Peter L. Graumann mainly focuses on Bacillus subtilis, Cell biology, Biochemistry, DNA and Cold-shock domain. His Bacillus subtilis research is multidisciplinary, relying on both Molecular biology and Chromosome, Gene, Mutant. His Cell biology research is multidisciplinary, incorporating perspectives in Cell cycle, MreB, Cell membrane and Nucleoid.
In general Biochemistry study, his work on Ribosome, RNA and Protein biosynthesis often relates to the realm of Cold shock response, thereby connecting several areas of interest. His studies deal with areas such as Antiparallel, Intracellular protein, RNA-binding protein and Stereochemistry as well as DNA. The concepts of his Cold-shock domain study are interwoven with issues in Protein secondary structure, Protein family, Peptide sequence, Protein structure and Regulation of gene expression.
Peter L. Graumann spends much of his time researching Cell biology, Bacillus subtilis, DNA, Cell membrane and Genetics. His Cell biology research incorporates elements of Chromosome segregation, MreB, Cell division, Nucleoid and DNA replication. His MreB study incorporates themes from Cell morphology, Prokaryotic cytoskeleton and Actin.
His biological study spans a wide range of topics, including Biophysics, Chromosome, Biochemistry, Gene and Molecular biology. His work on DNA damage as part of general DNA study is frequently linked to Translocase, bridging the gap between disciplines. His Cell membrane research is multidisciplinary, incorporating elements of Transport protein, Signal transduction, Subcellular localization and Membrane protein.
The scientist’s investigation covers issues in Cell biology, Bacillus subtilis, DNA, Biophysics and DNA replication. His Cell biology study combines topics in areas such as dnaC, Cell division, Mutant and DNA damage. His Bacillus subtilis research includes elements of ATPase, Chromosome, Chromosome segregation, Mutation and Cell cycle.
His DNA study typically links adjacent topics like Nucleoid. His study in Biophysics is interdisciplinary in nature, drawing from both Bioremediation, MreB, Bacterial cell structure, Cell membrane and Molecule. His studies in Cell membrane integrate themes in fields like Translation, Shewanella putrefaciens, Subcellular localization and Membrane protein.
His primary areas of study are Biophysics, DNA, Cell biology, Bacillus subtilis and Molecule. His Biophysics study incorporates themes from Chromium, Hexavalent chromium and Chromate conversion coating. Peter L. Graumann combines subjects such as Bacteria, Receptor, Transcriptional regulation and Escherichia coli with his study of DNA.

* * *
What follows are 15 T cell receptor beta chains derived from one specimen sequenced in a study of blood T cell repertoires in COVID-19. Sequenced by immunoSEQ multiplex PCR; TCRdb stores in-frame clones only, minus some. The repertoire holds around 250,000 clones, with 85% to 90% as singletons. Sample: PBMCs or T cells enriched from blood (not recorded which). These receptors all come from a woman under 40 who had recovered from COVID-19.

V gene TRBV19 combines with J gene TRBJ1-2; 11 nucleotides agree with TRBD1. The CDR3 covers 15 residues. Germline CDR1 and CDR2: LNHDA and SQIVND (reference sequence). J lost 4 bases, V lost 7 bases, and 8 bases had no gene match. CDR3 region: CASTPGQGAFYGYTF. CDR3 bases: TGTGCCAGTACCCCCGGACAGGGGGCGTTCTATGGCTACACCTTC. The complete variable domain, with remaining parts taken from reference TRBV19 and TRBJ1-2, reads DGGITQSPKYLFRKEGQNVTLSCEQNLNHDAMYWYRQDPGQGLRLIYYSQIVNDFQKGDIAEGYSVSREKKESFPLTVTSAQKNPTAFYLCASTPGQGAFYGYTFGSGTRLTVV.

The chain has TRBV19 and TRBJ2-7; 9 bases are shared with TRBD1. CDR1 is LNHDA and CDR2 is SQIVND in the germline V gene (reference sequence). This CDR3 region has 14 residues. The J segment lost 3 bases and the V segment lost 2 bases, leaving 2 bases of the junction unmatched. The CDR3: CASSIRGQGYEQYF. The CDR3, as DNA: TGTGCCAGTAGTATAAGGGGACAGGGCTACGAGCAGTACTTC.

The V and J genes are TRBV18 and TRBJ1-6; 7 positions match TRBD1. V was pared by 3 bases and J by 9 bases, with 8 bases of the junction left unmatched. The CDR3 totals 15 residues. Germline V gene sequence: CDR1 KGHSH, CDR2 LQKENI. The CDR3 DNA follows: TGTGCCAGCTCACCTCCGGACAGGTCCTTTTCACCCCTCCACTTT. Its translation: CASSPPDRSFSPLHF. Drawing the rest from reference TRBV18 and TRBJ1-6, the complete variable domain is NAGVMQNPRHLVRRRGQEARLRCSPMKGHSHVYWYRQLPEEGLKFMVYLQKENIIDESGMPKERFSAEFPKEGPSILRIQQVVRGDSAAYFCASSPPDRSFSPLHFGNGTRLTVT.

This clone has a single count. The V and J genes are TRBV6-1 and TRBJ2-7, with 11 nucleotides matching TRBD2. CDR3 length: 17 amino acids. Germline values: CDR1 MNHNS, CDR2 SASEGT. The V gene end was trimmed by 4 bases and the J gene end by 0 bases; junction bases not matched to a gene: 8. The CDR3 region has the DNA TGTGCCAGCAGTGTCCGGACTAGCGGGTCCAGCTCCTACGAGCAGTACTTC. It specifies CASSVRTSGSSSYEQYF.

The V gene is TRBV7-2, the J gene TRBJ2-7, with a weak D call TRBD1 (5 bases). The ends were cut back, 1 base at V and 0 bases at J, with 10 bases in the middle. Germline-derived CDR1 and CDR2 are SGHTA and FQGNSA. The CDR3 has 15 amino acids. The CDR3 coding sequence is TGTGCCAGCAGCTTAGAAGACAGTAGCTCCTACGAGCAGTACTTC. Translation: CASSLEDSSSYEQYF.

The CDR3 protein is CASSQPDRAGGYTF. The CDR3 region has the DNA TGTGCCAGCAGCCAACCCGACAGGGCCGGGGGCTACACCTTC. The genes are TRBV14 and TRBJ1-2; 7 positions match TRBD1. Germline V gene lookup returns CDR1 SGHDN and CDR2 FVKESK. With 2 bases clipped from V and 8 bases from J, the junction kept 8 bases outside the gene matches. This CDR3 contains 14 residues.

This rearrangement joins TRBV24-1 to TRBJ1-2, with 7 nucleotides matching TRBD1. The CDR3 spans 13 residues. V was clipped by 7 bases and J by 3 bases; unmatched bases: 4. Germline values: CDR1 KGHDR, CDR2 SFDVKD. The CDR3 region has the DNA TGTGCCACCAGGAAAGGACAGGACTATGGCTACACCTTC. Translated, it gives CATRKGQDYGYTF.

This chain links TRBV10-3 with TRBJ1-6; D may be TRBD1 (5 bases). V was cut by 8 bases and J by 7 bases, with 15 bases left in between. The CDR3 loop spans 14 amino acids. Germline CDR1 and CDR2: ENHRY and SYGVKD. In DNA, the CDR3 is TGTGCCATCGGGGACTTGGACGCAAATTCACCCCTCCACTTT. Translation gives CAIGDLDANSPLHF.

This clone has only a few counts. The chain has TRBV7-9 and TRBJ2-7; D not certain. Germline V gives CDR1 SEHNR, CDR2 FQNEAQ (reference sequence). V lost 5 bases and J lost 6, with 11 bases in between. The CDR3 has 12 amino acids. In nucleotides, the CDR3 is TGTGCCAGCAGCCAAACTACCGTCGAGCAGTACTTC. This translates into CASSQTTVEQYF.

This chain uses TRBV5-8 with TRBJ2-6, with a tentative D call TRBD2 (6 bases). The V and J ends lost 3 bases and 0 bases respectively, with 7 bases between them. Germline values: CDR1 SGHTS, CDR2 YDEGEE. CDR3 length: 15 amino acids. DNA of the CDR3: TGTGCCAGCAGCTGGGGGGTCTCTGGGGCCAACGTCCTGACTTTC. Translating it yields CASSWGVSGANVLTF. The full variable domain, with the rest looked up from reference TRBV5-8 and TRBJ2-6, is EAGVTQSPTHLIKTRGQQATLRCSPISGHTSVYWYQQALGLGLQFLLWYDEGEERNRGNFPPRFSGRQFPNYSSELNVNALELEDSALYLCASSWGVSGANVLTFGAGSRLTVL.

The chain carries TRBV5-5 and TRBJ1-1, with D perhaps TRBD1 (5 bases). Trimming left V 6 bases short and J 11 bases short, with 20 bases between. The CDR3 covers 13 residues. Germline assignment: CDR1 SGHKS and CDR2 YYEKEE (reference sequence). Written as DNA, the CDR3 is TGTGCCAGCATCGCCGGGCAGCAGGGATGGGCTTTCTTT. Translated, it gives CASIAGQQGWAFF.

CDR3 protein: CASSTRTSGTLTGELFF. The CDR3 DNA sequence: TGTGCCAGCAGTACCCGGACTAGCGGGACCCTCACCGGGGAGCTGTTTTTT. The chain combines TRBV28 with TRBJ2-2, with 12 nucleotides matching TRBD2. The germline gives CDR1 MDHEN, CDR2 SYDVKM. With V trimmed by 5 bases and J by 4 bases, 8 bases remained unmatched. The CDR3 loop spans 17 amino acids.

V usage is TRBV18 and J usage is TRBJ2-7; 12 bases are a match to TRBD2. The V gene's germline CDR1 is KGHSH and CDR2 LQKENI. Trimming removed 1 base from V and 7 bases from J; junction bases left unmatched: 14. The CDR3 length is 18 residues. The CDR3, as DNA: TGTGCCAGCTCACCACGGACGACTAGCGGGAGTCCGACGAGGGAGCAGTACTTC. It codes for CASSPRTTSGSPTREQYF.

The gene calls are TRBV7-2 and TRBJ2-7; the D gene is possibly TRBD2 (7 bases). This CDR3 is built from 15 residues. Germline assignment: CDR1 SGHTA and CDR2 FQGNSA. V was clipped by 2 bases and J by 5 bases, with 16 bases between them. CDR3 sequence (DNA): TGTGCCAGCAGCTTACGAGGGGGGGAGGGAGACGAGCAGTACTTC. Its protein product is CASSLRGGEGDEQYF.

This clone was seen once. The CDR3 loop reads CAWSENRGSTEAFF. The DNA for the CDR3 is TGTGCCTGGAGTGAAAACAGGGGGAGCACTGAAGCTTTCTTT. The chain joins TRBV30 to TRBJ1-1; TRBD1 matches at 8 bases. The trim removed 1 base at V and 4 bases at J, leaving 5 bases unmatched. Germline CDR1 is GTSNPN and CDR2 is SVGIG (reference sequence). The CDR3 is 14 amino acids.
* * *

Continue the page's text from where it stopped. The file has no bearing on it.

Peter L. Graumann merges Cell biology with Context in his study. His Bacillus subtilis research includes elements of Chromosome, Chromosome segregation, Cell division, FtsA and Nucleoid. Peter L. Graumann usually deals with Chromosome and limits it to topics linked to DNA damage and DNA repair.
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A superfamily of proteins that contain the cold-shock domain
Peter L. Graumann;Mohamed A. Marahiel.
Trends in Biochemical Sciences (1998)
Cold shock stress-induced proteins in Bacillus subtilis.
P Graumann;K Schröder;R Schmid;M A Marahiel.
Journal of Bacteriology (1996)
A family of cold shock proteins in Bacillus subtilis is essential for cellular growth and for efficient protein synthesis at optimal and low temperatures
Peter Graumann;Thomas M. Wendrich;Michael H.W. Weber;Katja Schröder.
Molecular Microbiology (1997)
Structure in solution of the major cold-shock protein from Bacillus subtilis.
A Schnuchel;R Wiltscheck;M Czisch;M Herrler.
Some like it cold: response of microorganisms to cold shock
Peter Graumann;M. A. Marahiel.
Archives of Microbiology (1996)
Use of time-lapse microscopy to visualize rapid movement of the replication origin region of the chromosome during the cell cycle in Bacillus subtilis
Chris D. Webb;Peter L. Graumann;Jason A. Kahana;Aurelio A. Teleman.
Molecular Microbiology (1998)
Chromosome arrangement within a bacterium
Aurelio A. Teleman;Peter L. Graumann;Daniel Chi Hong Lin;Alan D. Grossman.
Current Biology (1998)
Mutational analysis of the putative nucleic acid‐binding surface of the cold‐shock domain, CspB, revealed an essential role of aromatic and basic residues in binding of single‐stranded DNA containing the Y‐box motif
Katja Schröder;Peter Graumann;Arndt Schnuchel;Tad A. Holak.
Molecular Microbiology (1995)
Actin-like Proteins MreB and Mbl from Bacillus subtilis Are Required for Bipolar Positioning of Replication Origins
Hervé Joël Defeu Soufo;Peter L. Graumann.
Current Biology (2003)
Cytoskeletal elements in bacteria.
Peter L. Graumann.
Annual Review of Microbiology (2007)
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